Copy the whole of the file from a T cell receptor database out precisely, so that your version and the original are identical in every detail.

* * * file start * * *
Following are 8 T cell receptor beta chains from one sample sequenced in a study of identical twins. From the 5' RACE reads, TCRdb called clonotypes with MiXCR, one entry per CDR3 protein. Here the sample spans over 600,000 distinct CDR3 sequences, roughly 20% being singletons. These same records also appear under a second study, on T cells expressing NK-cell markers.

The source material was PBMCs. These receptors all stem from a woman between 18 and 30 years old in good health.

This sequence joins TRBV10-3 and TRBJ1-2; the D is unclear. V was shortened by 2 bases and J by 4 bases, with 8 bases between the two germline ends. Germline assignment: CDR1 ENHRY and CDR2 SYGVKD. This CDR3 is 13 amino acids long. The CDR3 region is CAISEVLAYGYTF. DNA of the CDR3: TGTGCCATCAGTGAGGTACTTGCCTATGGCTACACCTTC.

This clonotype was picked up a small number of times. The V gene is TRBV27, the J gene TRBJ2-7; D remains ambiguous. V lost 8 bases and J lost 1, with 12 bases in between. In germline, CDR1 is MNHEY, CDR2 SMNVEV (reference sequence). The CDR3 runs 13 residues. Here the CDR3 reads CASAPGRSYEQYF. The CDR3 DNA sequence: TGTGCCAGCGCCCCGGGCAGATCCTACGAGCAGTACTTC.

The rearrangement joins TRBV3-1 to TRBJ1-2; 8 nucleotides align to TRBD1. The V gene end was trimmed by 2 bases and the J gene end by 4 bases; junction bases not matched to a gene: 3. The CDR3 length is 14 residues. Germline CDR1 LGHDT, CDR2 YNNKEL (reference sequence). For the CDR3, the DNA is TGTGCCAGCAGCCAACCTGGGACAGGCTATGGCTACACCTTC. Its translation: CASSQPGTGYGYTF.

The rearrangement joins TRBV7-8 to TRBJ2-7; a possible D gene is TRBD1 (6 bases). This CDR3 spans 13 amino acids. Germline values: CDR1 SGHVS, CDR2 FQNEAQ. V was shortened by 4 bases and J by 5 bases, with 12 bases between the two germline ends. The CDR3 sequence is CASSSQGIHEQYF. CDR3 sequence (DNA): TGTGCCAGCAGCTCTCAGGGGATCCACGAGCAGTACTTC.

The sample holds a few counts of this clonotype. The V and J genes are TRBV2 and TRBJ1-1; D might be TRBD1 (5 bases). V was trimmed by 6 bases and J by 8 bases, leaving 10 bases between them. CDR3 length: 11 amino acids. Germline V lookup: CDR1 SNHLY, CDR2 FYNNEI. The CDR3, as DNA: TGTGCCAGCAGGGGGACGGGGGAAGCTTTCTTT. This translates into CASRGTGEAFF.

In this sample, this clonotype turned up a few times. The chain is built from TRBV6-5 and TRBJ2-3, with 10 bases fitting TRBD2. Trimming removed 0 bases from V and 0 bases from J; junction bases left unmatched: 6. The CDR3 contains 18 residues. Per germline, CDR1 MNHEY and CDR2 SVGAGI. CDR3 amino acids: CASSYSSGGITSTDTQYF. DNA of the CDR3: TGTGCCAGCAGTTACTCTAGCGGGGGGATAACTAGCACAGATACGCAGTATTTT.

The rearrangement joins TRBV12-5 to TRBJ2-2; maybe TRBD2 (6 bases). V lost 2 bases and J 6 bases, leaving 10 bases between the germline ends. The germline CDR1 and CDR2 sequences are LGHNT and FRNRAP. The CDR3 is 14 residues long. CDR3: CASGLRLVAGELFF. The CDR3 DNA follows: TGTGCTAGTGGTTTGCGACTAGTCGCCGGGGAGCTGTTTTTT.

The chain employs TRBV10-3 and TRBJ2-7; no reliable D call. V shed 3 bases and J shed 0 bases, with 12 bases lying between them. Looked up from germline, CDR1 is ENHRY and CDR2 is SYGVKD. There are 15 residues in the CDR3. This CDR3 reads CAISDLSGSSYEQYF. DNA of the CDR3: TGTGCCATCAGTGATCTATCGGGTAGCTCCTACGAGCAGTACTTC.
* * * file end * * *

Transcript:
Following are 8 T cell receptor beta chains from one sample sequenced in a study of identical twins. From the 5' RACE reads, TCRdb called clonotypes with MiXCR, one entry per CDR3 protein. Here the sample spans over 600,000 distinct CDR3 sequences, roughly 20% being singletons. These same records also appear under a second study, on T cells expressing NK-cell markers.

The source material was PBMCs. These receptors all stem from a woman between 18 and 30 years old in good health.

This sequence joins TRBV10-3 and TRBJ1-2; the D is unclear. V was shortened by 2 bases and J by 4 bases, with 8 bases between the two germline ends. Germline assignment: CDR1 ENHRY and CDR2 SYGVKD. This CDR3 is 13 amino acids long. The CDR3 region is CAISEVLAYGYTF. DNA of the CDR3: TGTGCCATCAGTGAGGTACTTGCCTATGGCTACACCTTC.

This clonotype was picked up a small number of times. The V gene is TRBV27, the J gene TRBJ2-7; D remains ambiguous. V lost 8 bases and J lost 1, with 12 bases in between. In germline, CDR1 is MNHEY, CDR2 SMNVEV (reference sequence). The CDR3 runs 13 residues. Here the CDR3 reads CASAPGRSYEQYF. The CDR3 DNA sequence: TGTGCCAGCGCCCCGGGCAGATCCTACGAGCAGTACTTC.

The rearrangement joins TRBV3-1 to TRBJ1-2; 8 nucleotides align to TRBD1. The V gene end was trimmed by 2 bases and the J gene end by 4 bases; junction bases not matched to a gene: 3. The CDR3 length is 14 residues. Germline CDR1 LGHDT, CDR2 YNNKEL (reference sequence). For the CDR3, the DNA is TGTGCCAGCAGCCAACCTGGGACAGGCTATGGCTACACCTTC. Its translation: CASSQPGTGYGYTF.

The rearrangement joins TRBV7-8 to TRBJ2-7; a possible D gene is TRBD1 (6 bases). This CDR3 spans 13 amino acids. Germline values: CDR1 SGHVS, CDR2 FQNEAQ. V was shortened by 4 bases and J by 5 bases, with 12 bases between the two germline ends. The CDR3 sequence is CASSSQGIHEQYF. CDR3 sequence (DNA): TGTGCCAGCAGCTCTCAGGGGATCCACGAGCAGTACTTC.

The sample holds a few counts of this clonotype. The V and J genes are TRBV2 and TRBJ1-1; D might be TRBD1 (5 bases). V was trimmed by 6 bases and J by 8 bases, leaving 10 bases between them. CDR3 length: 11 amino acids. Germline V lookup: CDR1 SNHLY, CDR2 FYNNEI. The CDR3, as DNA: TGTGCCAGCAGGGGGACGGGGGAAGCTTTCTTT. This translates into CASRGTGEAFF.

In this sample, this clonotype turned up a few times. The chain is built from TRBV6-5 and TRBJ2-3, with 10 bases fitting TRBD2. Trimming removed 0 bases from V and 0 bases from J; junction bases left unmatched: 6. The CDR3 contains 18 residues. Per germline, CDR1 MNHEY and CDR2 SVGAGI. CDR3 amino acids: CASSYSSGGITSTDTQYF. DNA of the CDR3: TGTGCCAGCAGTTACTCTAGCGGGGGGATAACTAGCACAGATACGCAGTATTTT.

The rearrangement joins TRBV12-5 to TRBJ2-2; maybe TRBD2 (6 bases). V lost 2 bases and J 6 bases, leaving 10 bases between the germline ends. The germline CDR1 and CDR2 sequences are LGHNT and FRNRAP. The CDR3 is 14 residues long. CDR3: CASGLRLVAGELFF. The CDR3 DNA follows: TGTGCTAGTGGTTTGCGACTAGTCGCCGGGGAGCTGTTTTTT.

The chain employs TRBV10-3 and TRBJ2-7; no reliable D call. V shed 3 bases and J shed 0 bases, with 12 bases lying between them. Looked up from germline, CDR1 is ENHRY and CDR2 is SYGVKD. There are 15 residues in the CDR3. This CDR3 reads CAISDLSGSSYEQYF. DNA of the CDR3: TGTGCCATCAGTGATCTATCGGGTAGCTCCTACGAGCAGTACTTC.